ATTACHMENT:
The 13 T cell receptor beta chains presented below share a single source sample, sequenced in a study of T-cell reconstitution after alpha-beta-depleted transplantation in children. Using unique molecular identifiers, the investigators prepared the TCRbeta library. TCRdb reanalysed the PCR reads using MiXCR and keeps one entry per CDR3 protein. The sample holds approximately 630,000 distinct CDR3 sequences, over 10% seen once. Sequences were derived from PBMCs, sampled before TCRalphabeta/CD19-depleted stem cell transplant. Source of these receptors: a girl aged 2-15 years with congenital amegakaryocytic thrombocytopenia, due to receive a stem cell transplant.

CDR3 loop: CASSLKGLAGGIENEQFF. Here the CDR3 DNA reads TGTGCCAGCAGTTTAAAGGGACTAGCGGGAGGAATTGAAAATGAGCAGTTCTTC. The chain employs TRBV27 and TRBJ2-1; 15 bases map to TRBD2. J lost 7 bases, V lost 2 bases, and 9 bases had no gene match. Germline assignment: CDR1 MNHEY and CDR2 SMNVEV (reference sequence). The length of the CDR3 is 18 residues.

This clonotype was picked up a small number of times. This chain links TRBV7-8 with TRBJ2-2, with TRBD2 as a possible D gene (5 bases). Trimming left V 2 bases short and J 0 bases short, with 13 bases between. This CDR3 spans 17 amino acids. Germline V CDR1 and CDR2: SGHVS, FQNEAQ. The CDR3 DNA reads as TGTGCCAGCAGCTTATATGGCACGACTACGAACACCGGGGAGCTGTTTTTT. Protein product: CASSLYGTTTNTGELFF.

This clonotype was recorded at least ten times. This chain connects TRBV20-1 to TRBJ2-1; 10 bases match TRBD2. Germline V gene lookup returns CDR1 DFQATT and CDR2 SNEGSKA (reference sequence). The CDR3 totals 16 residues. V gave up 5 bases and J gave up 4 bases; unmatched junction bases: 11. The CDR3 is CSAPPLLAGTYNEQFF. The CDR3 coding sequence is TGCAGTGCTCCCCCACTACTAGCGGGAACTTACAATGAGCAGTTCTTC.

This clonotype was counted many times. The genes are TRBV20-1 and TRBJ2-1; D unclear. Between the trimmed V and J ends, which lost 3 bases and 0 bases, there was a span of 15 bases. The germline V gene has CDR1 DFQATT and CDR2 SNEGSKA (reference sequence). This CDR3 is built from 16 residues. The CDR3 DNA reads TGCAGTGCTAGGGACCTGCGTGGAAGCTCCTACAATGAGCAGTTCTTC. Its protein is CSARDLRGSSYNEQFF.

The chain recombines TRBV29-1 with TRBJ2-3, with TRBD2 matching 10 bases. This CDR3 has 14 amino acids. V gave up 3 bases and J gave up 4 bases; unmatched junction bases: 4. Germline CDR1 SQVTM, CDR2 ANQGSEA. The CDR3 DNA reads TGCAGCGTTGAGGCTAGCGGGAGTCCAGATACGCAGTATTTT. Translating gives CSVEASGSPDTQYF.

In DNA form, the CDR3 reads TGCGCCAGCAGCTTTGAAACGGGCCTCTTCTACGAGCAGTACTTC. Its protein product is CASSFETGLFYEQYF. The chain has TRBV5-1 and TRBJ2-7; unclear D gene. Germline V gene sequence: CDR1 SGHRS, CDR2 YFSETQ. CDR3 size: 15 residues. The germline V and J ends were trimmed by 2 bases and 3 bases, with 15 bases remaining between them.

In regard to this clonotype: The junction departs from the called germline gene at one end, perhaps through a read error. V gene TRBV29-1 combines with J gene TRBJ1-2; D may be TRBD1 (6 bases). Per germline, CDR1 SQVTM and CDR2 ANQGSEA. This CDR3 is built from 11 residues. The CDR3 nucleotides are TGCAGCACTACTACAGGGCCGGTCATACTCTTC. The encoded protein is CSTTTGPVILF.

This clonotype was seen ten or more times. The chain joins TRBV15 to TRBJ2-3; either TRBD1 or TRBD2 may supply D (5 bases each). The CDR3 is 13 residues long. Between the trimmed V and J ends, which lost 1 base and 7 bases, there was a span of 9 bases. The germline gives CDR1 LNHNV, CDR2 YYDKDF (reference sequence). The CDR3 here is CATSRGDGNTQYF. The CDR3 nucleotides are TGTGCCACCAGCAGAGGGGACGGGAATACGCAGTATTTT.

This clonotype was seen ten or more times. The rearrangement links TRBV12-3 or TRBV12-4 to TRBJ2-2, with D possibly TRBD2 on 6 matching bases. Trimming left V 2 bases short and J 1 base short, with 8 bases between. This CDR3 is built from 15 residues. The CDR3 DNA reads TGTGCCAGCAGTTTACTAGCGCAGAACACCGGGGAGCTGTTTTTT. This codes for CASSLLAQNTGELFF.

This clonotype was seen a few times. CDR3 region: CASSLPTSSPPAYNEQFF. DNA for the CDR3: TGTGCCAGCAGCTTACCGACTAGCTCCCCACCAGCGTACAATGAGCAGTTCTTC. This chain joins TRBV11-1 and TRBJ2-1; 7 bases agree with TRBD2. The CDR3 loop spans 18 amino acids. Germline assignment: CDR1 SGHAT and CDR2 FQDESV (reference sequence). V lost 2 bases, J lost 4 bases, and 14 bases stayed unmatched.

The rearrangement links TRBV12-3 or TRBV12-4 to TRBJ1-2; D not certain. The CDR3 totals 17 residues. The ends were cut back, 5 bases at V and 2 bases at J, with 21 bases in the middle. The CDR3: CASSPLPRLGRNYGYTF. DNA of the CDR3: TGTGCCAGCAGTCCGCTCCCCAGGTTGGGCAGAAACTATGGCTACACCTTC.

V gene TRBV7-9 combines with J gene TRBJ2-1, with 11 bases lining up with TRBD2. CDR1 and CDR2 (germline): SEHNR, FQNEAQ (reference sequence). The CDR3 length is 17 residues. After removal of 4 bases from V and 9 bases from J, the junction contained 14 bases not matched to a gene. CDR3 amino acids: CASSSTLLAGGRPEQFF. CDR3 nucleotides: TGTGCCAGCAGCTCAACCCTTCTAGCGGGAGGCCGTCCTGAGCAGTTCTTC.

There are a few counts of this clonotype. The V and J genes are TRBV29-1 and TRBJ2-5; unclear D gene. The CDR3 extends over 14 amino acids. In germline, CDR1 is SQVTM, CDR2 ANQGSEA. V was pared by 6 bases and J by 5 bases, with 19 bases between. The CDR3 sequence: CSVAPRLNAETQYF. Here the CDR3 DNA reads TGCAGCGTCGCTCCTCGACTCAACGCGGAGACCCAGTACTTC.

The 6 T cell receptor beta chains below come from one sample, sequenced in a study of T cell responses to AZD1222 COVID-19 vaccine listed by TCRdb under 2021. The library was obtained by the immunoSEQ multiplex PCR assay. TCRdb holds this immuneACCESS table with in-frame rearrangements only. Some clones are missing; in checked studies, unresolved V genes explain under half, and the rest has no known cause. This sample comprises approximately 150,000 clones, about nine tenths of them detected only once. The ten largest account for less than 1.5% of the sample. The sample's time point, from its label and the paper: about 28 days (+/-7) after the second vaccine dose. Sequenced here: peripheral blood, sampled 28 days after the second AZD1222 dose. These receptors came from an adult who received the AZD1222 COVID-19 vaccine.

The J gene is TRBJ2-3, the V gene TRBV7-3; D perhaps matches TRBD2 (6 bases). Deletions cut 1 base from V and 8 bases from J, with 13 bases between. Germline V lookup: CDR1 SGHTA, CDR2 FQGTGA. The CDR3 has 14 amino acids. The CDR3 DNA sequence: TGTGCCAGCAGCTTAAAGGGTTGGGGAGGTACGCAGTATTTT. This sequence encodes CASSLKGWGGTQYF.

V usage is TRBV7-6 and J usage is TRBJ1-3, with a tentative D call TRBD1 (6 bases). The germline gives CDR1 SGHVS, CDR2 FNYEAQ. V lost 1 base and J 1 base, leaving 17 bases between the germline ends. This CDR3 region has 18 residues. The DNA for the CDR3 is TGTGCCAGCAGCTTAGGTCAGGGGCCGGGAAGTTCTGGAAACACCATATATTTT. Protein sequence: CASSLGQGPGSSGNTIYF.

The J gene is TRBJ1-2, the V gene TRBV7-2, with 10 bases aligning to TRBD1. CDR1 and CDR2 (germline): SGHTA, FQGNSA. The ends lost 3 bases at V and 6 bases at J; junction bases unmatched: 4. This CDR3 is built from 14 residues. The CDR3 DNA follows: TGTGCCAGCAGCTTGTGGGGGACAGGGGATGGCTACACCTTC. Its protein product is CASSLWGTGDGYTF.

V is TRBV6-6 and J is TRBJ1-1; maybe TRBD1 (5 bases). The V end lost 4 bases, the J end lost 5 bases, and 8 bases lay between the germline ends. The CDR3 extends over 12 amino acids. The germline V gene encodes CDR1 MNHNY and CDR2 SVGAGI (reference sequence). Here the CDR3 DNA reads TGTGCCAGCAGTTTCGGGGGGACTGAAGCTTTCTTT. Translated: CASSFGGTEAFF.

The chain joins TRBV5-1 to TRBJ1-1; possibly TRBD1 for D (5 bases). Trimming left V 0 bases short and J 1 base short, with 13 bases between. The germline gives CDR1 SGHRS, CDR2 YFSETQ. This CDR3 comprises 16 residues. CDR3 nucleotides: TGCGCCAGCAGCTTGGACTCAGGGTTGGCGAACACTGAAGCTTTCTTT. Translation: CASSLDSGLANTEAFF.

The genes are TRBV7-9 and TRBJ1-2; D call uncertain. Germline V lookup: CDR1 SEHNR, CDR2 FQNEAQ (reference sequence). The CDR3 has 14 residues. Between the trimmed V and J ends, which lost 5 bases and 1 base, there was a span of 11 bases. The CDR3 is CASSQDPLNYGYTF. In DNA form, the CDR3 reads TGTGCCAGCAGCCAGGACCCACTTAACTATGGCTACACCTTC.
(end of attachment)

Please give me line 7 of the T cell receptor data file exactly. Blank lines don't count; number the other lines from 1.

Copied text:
In DNA form, the CDR3 reads TGCGCCAGCAGCTTTGAAACGGGCCTCTTCTACGAGCAGTACTTC. Its protein product is CASSFETGLFYEQYF. The chain has TRBV5-1 and TRBJ2-7; unclear D gene. Germline V gene sequence: CDR1 SGHRS, CDR2 YFSETQ. CDR3 size: 15 residues. The germline V and J ends were trimmed by 2 bases and 3 bases, with 15 bases remaining between them.